Although thought of mostly as the bug-eyed psychotic or as the last surviving member of the MALTESE FALCON cast, Elisha Cook Jr. proved he may come in a small package and take on small roles, but he left a big impact in a variety of lasting work. I found this video tribute to Elisha Cook Jr. Hope you enjoy it, too..

My tribute piece to Elisha Cook Jr. is part of the 7th annual WHAT A CHARACTER! BLOGATHON, December 14, 15, 16th, 2018, hosted by Aurora @CitizenScreen of Once Upon A Screen, Paula @Paula_Guthat of Paula’s Cinema Club, and yours truly. Please enjoy all the fabulous entries from this fun weekend!

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The Black Pools of Noir in MURDER, MY SWEET 1944

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It’s dark. Too dark to see without assistance from a handy flashlight to confirm the time on his watch. Private dick Philip Marlowe is scouting out the meeting place in a densely wooded area, just off the road. He walks cautiously as dense, smoky fog crawls along the ground, in his tipped fedora and buttoned up trench coat. He hears the snap of a twig underfoot, close range, and turns abruptly only to see a deer.

He heads back to his parked car. Leaning against the large, open top convertible and without looking down, he tells the man hiding in the back of his car- the same man who just hired him to go into those dark woods to help him buy back a stolen jade necklace- that they’re likely being watched and tested for obedience, for this mysterious exchange. Unexpectantly, Marlowe is suddenly struck from behind on the head. Hard.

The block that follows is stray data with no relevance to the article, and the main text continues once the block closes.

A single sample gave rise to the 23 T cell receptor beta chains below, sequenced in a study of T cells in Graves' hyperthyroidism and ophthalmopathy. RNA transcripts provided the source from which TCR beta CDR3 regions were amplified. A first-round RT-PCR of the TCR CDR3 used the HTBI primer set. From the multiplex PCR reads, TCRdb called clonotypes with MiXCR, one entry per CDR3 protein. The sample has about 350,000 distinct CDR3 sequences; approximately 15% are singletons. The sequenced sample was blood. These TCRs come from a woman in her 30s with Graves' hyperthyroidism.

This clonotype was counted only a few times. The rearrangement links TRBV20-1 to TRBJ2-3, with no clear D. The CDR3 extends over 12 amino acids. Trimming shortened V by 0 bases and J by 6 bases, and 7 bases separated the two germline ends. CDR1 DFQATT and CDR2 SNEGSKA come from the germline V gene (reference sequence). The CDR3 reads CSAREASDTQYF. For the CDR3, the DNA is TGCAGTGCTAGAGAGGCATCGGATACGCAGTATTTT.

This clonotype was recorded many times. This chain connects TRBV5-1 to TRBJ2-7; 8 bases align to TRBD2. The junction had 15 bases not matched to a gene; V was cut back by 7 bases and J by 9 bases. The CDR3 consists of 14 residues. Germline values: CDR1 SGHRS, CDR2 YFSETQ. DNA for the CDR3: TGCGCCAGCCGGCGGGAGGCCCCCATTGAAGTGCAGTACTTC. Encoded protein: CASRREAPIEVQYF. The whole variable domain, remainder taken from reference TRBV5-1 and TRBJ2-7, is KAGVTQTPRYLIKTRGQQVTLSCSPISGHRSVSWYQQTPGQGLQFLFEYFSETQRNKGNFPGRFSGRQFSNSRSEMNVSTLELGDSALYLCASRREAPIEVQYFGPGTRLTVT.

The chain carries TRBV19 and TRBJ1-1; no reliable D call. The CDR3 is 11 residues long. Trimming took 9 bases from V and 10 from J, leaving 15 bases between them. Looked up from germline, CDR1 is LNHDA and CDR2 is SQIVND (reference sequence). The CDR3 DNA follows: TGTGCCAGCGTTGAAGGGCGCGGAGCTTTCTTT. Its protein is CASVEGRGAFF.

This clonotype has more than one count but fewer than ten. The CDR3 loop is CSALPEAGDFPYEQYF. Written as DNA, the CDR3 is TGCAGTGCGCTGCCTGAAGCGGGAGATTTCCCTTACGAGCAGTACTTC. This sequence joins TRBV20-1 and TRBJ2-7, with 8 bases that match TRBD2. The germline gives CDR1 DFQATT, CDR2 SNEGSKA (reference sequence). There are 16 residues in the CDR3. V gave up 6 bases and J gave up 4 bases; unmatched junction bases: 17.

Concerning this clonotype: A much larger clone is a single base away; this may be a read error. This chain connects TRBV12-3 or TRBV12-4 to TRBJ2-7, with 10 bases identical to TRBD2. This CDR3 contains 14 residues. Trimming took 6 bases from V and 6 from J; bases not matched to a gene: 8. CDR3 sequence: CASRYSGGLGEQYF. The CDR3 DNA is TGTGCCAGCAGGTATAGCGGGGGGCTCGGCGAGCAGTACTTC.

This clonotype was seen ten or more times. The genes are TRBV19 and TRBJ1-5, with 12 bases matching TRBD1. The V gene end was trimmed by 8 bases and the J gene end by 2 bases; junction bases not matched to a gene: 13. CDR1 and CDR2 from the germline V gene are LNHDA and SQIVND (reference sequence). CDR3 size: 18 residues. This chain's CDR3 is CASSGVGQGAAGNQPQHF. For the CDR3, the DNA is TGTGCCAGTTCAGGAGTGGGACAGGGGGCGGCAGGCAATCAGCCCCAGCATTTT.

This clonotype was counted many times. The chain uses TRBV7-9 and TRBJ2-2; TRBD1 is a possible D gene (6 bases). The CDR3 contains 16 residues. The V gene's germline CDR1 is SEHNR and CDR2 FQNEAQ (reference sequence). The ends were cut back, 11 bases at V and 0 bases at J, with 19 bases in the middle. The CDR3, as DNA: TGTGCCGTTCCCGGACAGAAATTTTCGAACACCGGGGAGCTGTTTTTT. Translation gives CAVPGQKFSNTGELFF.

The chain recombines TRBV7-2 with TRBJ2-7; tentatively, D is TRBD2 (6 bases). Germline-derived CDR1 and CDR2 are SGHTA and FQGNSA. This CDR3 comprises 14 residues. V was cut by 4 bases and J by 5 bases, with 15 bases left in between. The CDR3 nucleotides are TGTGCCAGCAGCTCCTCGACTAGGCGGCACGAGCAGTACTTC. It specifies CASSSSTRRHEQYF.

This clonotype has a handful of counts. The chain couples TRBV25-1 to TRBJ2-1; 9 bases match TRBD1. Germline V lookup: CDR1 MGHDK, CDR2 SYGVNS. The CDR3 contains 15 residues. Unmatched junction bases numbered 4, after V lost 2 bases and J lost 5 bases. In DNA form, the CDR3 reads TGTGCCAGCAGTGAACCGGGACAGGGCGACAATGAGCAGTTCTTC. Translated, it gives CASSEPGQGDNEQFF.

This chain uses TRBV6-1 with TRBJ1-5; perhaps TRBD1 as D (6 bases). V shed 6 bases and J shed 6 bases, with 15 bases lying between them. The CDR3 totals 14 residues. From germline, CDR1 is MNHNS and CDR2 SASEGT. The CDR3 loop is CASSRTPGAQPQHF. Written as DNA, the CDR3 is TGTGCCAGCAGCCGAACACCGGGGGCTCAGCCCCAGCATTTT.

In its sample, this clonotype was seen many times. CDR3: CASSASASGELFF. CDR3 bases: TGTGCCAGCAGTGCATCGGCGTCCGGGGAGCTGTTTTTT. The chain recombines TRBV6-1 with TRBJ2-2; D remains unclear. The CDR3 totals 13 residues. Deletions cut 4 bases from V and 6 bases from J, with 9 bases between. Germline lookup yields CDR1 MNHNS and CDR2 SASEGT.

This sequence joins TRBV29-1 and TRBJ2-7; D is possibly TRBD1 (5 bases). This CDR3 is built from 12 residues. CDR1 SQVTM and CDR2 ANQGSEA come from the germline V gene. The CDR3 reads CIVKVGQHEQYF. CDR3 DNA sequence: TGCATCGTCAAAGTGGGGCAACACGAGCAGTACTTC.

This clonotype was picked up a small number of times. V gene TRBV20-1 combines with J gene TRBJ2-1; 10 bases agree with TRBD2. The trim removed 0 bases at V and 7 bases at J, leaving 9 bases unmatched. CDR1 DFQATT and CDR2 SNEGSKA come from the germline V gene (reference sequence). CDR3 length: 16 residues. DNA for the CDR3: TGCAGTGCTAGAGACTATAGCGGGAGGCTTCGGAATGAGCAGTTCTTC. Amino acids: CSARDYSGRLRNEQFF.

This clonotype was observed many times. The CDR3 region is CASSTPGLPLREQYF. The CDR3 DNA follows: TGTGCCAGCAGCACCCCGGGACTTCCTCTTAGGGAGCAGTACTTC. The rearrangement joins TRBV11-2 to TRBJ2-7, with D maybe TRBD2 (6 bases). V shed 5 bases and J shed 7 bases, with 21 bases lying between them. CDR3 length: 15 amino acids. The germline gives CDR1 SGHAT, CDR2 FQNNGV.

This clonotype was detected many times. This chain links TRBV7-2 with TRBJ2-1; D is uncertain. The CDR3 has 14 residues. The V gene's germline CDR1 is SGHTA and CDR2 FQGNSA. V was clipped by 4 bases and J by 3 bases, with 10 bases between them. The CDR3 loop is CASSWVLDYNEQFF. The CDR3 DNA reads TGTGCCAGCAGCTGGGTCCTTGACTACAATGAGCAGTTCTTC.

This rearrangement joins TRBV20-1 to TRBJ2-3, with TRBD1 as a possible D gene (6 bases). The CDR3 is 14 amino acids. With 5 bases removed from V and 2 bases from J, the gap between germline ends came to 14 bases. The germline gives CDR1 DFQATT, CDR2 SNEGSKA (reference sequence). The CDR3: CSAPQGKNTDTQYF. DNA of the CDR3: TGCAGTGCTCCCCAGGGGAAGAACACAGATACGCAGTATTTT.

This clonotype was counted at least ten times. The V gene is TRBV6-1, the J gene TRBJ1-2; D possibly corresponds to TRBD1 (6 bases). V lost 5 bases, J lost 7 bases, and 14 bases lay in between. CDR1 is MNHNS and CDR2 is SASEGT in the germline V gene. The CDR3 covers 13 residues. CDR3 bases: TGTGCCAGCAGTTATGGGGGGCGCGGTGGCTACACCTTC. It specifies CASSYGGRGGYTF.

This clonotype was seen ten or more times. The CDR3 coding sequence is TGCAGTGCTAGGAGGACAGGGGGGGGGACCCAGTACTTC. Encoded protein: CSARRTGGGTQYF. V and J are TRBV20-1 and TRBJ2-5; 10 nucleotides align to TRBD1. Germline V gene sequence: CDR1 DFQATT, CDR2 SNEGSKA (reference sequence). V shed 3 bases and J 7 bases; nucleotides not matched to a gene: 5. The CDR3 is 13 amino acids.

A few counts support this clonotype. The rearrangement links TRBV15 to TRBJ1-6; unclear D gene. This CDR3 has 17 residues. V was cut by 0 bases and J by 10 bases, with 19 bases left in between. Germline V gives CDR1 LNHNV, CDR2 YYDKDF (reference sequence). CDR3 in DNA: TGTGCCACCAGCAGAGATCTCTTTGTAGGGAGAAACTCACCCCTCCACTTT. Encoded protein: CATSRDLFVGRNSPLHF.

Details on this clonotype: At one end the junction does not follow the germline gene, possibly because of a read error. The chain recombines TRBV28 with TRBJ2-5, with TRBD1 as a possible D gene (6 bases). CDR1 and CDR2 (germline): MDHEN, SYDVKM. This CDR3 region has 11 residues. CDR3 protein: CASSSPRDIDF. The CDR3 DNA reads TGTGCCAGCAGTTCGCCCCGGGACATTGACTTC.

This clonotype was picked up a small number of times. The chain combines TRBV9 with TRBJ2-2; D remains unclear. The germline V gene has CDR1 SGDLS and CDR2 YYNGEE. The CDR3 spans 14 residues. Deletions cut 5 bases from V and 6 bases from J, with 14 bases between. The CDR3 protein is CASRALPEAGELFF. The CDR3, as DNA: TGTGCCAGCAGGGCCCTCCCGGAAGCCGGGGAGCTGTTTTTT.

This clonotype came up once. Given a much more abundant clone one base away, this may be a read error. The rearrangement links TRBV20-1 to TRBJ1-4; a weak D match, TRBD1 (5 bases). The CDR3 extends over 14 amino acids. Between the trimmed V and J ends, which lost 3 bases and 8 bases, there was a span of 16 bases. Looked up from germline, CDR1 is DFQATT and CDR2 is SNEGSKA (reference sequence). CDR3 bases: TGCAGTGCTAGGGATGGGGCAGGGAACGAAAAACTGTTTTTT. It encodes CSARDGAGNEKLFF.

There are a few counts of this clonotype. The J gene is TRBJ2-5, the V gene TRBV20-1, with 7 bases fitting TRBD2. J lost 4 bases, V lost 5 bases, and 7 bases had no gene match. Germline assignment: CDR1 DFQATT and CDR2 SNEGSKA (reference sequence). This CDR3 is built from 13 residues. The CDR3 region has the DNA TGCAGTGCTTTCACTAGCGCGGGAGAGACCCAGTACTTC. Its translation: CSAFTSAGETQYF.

As he slumps to the ground we hear him narrate in a raspy-smooth voice, “I caught the blackjack right behind my ear. A black pool opened up at my feet and I dived in. It had no bottom. I felt pretty good… like an amputated leg.” Visually we see black edges closing in on his unconsciousness body until total darkness fills the screen.

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This is just one scene from Edward Dmytryk’s MURDER, MY SWEET (1944) which perfectly evokes the many hallmarks of a signature film noir. Even before I completed the TCM/Ball State University course in Film Noir last summer, I had seen this film prior and knew this was what film noir is supposed to be.

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All the beautiful shades of shadows and light are glowing on the screen. Dick Powell as Philip Marlowe drops bitter and sarcastic cynacism in descriptive lingo that his profession as a hard-nosed private investigator affords. From time to time, he narrates to us. Often with uniquely descriptive metaphors. He’s no hero charging in wearing a ten gallon white hat, but he’s not exactly the villainous anti-hero either. Ultimately he does the right thing, but not out of conformity to society rules. He’s in business for himself.

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He fully appreciates a pretty dame- good or bad. And speaking of bad dames, a good film noir isn’t complete without a beautiful and cunning femme fatale. Enter Claire Trevor. He doesn’t fool easily, although he sometimes likes to lead on as though he does. And a typical film noir is based on a crime drama. The crime is presented via a missing girlfriend and jade necklace. But were they ever missing/stolen or merely borrowed? And why are so many people interested in hiring Marlowe to find- or bury -the truth? Time will reveal all as Marlowe finds himself a very popular dick for hire.